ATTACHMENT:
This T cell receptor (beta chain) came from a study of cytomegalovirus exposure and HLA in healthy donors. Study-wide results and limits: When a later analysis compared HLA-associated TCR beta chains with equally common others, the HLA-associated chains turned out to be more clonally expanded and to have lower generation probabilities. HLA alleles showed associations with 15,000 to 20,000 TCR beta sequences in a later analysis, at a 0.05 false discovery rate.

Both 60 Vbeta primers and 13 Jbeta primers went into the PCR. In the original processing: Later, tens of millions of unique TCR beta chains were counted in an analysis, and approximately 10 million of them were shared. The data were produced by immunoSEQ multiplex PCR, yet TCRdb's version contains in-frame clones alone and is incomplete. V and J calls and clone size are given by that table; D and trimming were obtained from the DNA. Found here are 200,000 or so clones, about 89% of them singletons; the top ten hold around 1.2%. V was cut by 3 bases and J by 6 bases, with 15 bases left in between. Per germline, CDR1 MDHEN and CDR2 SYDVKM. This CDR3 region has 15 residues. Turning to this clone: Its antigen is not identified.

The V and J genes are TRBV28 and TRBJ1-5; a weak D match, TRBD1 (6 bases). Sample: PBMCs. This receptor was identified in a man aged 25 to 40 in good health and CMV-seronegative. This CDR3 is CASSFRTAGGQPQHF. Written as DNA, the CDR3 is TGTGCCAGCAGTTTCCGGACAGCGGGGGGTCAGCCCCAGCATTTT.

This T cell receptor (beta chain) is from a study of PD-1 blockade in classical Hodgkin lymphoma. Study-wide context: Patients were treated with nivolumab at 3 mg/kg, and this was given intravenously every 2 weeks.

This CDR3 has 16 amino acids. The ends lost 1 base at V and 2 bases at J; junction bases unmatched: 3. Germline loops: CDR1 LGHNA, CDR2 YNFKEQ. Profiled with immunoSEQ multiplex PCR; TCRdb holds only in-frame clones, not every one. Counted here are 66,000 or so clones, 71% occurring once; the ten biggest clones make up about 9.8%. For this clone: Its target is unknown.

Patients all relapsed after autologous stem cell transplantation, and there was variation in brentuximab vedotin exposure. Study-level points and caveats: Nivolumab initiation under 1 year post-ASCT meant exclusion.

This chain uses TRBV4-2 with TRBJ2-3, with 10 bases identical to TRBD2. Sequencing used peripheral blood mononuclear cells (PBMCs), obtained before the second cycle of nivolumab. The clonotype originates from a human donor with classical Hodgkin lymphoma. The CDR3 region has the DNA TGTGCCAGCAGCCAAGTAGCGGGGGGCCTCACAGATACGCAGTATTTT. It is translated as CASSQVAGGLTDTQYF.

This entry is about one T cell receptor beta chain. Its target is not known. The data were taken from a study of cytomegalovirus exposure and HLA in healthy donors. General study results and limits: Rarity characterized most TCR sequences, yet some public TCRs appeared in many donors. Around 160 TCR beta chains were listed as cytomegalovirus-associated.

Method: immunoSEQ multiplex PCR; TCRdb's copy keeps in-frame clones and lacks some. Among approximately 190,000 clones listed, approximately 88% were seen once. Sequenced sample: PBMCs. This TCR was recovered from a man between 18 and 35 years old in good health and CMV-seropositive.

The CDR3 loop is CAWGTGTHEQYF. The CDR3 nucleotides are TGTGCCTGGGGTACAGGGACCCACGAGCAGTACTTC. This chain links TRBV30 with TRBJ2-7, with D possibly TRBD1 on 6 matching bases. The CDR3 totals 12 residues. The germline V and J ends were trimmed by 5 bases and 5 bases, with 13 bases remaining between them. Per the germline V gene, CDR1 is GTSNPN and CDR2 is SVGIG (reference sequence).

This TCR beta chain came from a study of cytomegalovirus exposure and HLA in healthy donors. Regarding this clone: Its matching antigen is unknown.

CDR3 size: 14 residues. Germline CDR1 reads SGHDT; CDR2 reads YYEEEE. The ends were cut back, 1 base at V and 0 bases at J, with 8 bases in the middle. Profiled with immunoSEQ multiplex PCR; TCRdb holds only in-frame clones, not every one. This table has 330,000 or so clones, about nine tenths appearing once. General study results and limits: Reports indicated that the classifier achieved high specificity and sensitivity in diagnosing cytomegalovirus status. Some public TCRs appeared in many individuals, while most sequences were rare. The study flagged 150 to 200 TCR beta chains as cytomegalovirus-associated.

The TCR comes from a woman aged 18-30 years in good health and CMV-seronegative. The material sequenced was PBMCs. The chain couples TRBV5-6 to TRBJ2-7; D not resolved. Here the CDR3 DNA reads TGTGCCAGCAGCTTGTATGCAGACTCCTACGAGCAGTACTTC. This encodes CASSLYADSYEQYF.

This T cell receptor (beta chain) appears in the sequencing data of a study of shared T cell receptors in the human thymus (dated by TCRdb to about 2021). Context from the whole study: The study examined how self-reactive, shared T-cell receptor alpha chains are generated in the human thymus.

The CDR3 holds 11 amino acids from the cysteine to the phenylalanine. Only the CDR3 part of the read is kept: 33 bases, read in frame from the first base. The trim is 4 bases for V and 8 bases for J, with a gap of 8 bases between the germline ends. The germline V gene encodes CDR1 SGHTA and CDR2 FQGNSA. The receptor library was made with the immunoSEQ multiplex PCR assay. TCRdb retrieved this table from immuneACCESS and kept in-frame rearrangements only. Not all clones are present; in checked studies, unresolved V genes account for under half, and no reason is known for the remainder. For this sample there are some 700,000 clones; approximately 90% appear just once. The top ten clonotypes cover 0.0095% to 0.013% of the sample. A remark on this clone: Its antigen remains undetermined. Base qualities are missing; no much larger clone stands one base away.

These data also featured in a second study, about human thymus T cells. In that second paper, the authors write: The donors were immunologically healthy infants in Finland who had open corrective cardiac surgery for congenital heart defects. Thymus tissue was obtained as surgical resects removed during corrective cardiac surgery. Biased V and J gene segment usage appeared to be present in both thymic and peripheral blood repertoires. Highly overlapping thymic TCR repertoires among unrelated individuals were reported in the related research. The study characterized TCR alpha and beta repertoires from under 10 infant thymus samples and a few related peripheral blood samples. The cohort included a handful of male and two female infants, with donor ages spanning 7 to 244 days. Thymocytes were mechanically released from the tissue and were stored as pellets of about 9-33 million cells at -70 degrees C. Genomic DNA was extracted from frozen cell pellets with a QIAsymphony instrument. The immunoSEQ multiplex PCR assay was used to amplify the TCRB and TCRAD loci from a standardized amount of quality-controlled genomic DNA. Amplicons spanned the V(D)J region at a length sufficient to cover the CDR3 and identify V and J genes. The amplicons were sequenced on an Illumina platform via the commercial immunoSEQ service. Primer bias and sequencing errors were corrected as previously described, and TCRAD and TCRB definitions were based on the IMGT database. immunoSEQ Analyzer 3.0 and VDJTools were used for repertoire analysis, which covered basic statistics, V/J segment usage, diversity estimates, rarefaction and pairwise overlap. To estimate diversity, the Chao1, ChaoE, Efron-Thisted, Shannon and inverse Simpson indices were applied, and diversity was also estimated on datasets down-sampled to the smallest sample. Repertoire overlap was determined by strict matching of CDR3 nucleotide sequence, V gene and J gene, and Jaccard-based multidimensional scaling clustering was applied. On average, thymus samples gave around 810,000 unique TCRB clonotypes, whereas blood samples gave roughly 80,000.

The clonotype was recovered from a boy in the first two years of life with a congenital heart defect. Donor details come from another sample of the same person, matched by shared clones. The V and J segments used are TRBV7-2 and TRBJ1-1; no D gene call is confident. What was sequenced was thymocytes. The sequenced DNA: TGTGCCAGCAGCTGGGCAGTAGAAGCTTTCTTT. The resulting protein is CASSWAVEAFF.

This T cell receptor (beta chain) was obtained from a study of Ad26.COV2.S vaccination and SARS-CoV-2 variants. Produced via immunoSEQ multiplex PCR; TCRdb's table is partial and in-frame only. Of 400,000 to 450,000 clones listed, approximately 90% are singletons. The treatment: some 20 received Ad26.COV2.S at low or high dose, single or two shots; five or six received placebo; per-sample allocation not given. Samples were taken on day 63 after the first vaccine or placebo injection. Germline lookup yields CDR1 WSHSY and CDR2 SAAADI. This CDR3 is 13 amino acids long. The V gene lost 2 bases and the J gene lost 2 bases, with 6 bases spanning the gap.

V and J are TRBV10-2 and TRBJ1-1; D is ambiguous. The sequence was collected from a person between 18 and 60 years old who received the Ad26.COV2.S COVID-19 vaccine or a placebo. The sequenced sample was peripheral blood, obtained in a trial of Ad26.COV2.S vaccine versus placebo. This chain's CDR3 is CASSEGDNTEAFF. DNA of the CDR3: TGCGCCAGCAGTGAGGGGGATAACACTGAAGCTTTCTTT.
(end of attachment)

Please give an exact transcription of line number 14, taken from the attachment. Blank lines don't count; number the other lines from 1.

This T cell receptor (beta chain) appears in the sequencing data of a study of shared T cell receptors in the human thymus (dated by TCRdb to about 2021). Context from the whole study: The study examined how self-reactive, shared T-cell receptor alpha chains are generated in the human thymus.